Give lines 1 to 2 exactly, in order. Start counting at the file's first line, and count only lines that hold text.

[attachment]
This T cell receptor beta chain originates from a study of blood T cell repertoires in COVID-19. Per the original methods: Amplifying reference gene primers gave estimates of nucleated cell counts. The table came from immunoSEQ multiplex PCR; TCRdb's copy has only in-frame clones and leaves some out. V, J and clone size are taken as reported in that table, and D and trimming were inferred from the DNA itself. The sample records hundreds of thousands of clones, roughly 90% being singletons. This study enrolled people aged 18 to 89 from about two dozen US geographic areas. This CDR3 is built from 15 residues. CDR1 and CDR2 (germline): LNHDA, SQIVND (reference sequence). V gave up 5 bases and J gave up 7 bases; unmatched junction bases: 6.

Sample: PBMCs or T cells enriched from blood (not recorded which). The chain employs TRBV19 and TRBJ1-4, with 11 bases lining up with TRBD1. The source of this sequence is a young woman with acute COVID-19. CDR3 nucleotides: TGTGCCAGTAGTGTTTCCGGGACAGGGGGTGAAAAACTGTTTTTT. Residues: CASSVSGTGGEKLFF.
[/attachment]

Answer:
This T cell receptor beta chain originates from a study of blood T cell repertoires in COVID-19. Per the original methods: Amplifying reference gene primers gave estimates of nucleated cell counts. The table came from immunoSEQ multiplex PCR; TCRdb's copy has only in-frame clones and leaves some out. V, J and clone size are taken as reported in that table, and D and trimming were inferred from the DNA itself. The sample records hundreds of thousands of clones, roughly 90% being singletons. This study enrolled people aged 18 to 89 from about two dozen US geographic areas. This CDR3 is built from 15 residues. CDR1 and CDR2 (germline): LNHDA, SQIVND (reference sequence). V gave up 5 bases and J gave up 7 bases; unmatched junction bases: 6.

Sample: PBMCs or T cells enriched from blood (not recorded which). The chain employs TRBV19 and TRBJ1-4, with 11 bases lining up with TRBD1. The source of this sequence is a young woman with acute COVID-19. CDR3 nucleotides: TGTGCCAGTAGTGTTTCCGGGACAGGGGGTGAAAAACTGTTTTTT. Residues: CASSVSGTGGEKLFF.